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Prospective Native American Health Care Providers Declining in Number 

Mentors, support and culturally appropriate recruitment efforts urgently needed, experts say

Native American Doctors and Nurses

Marilyn Angel Wynn/ Images

Jazmine Rae GoodIron (Lakota) always wanted to be a nurse, but then “life happened.” She had her first child at age 18 and later took a job as a receptionist at a hospital in South Dakota, putting her dreams on hold in order to support her growing family. But then mentors stepped in and changed the course of her career and future.

“My director said to me, ‘This isn’t what you wanted to do your whole life,’ ” GoodIron said. “He encouraged me to go back to school, and it turns out that I needed that push.”

In response to the dropping numbers of American Indian-Alaska Native (AI-AN) medical and nursing students, mentorship and support programs are being developed in schools and organizations around the country. In addition to career advancement for individual tribal members, the hope is that increasing the number of AI-AN medical professionals will improve health conditions overall for Indian country, whose people suffer some of the worst health outcomes of any ethnic group in the United States.

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GoodIron’s workplace offered to accommodate her nursing school schedule and provide tuition reimbursement. Once enrolled in the nursing program at South Dakota State University, she met Bev Warne (Oglala Lakota), an experienced nurse who runs the Student Nurse Mentoring Program for AI-AN students.

“I refer to it as my own personal cheerleading squad. They are there when you need them, to vent to and provide emergency financial assistance,” GoodIron said. ”All students have stress, but Native American families seem to struggle more than most people. Without their support I may not have been able to continue my studies.” 

Addressing the shortage

In 2016, there were only 935 new AI-AN registered nurse graduates nationwide, down slightly from earlier years. The percentage of AI-AN students in medical school decreased from 0.39 percent in academic year 2006-07 to 0.20 percent in 2017-18, according to the report Reshaping the Journey from the Association of American Indian Physicians (AAIP) and the Association of American Medical Colleges.

Jazmine Rae GoodIron and Bev Warne

Courtesy Jazmine Rae GoodIron

Nursing student Jazmine Rae GoodIron and mentor Bev Warne at the South Dakota State University scholarship banquet in October 2018.

"All other racial groups saw dramatic increases in medical school enrollment [over this time period], but we maintained or lost,”  said Tom Anderson (Cherokee), executive director of AAIP.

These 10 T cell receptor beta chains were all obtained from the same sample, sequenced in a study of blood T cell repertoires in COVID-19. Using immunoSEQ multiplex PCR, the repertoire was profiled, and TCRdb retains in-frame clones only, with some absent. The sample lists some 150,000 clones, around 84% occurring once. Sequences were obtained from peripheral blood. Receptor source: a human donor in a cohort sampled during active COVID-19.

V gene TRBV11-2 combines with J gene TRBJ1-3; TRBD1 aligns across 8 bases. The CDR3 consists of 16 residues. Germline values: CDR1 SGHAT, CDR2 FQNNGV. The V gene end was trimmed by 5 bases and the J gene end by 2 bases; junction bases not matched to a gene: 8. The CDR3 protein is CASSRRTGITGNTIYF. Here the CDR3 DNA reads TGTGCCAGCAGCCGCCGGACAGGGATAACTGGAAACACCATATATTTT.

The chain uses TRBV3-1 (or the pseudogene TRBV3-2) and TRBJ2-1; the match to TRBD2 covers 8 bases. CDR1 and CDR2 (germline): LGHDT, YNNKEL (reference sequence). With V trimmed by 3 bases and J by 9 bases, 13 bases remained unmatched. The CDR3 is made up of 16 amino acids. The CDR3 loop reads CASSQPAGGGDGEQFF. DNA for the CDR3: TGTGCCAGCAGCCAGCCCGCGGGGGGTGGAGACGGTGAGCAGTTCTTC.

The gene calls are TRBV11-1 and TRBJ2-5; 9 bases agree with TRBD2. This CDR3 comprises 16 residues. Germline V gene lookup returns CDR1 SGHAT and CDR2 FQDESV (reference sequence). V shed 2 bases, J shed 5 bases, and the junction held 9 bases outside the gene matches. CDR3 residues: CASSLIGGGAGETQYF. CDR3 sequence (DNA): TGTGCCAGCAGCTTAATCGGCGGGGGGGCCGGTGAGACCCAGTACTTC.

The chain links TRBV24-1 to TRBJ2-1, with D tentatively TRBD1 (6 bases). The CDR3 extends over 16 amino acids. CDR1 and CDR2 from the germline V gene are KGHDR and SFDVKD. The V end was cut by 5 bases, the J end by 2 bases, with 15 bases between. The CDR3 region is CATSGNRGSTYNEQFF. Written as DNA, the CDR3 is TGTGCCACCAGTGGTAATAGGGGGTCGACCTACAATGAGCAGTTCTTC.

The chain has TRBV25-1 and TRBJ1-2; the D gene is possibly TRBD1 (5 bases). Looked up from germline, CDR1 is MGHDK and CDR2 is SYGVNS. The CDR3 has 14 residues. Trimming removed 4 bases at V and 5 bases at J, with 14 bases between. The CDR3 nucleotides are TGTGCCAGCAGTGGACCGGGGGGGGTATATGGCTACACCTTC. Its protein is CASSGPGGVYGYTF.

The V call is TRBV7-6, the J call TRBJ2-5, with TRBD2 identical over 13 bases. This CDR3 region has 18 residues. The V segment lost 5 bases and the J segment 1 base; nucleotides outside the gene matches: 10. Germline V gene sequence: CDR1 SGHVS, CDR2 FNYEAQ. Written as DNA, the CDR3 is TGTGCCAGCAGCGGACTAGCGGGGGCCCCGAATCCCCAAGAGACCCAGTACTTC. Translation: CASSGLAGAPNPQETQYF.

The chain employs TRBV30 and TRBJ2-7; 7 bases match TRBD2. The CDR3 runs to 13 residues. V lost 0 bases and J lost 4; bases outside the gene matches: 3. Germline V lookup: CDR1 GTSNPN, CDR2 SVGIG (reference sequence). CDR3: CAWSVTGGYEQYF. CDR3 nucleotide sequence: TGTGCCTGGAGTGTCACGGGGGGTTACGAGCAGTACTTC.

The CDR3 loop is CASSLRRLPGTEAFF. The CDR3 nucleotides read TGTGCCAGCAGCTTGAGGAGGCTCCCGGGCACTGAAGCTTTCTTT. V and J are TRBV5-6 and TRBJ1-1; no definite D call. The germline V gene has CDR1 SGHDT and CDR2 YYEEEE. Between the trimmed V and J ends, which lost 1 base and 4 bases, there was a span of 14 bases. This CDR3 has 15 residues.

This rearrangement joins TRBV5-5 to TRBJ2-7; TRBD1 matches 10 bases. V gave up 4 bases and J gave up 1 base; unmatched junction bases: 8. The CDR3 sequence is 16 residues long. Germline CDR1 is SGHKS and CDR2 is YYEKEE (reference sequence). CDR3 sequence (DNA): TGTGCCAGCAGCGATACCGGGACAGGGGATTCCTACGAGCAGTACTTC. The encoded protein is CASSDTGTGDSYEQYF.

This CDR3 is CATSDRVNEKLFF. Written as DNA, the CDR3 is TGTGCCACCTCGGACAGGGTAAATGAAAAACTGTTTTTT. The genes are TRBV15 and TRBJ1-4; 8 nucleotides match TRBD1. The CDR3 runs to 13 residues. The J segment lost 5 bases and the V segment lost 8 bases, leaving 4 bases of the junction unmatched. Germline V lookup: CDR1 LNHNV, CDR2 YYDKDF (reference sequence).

Frequently cited challenges for AI-AN medical students include lack of financial support — not just for medical school itself, but also for entrance exam preparation and applications — and a lack of Native American faculty and mentors at medical schools and in tribal communities to help serve as role models and guides, Anderson said.

Mentorship has been key to success for Lacy Manuelito (Navajo Nation), a fourth-year medical student at University of Arizona, Tucson. Programs through AAIP helped her to traverse being a first-generation college student. 

“Even though there was a hospital full of physicians 10 minutes away from my front door, none were Native American, let alone Navajo. This made it a little intimidating, and I did not reach out for advice from any of them,” Manuelito said.

Mentors, networks also key to nursing success

“Programs that provide positive reports on recruiting and retaining Native nursing students provide mentorship, and that seems to be making a difference,” Lisa Martin (Lac du Flambeau Band of Chippewa) tells AARP. She is president of the National Alaska Native American Indian Nurses Association (NANAINA).

AARP Foundation, AARP and the Robert Wood Johnson Foundation are partners in the Campaign for Action and work with NANAINA in offering a series of informational webinars regarding Native American issues and nursing.

“We want Native American people to have access to clinicians who are very familiar with all of the challenges that they face,” said Winifred Quinn, director of advocacy and consumer affairs for AARP's Center to Champion Nursing in America. “That gets into the cultural competency of clinicians, of understanding what people experience in communities where social determinants of health are stacked against them.”

In Oklahoma a partnership between the state and the Cherokee Nation will launch the first tribal-affiliated medical school on Indian lands in the U.S. The school is starting in 2020 with an initial class of 50 students.


A balancing act

GoodIron, now 28 with three children, says that the idea of working in a tribal community once she graduates sparks a passion within her. While she still struggles to balance all of her responsibilities and nursing school, she is persevering and learning to accept support from her school and employers.

“Pride is a big thing and I had to learn to accept help,” GoodIron said. “Now I hope to be able to inspire others the way [my mentors] inspired me. We need more Native Americans in leadership roles who want to empower others to do better and achieve bigger things in life.”

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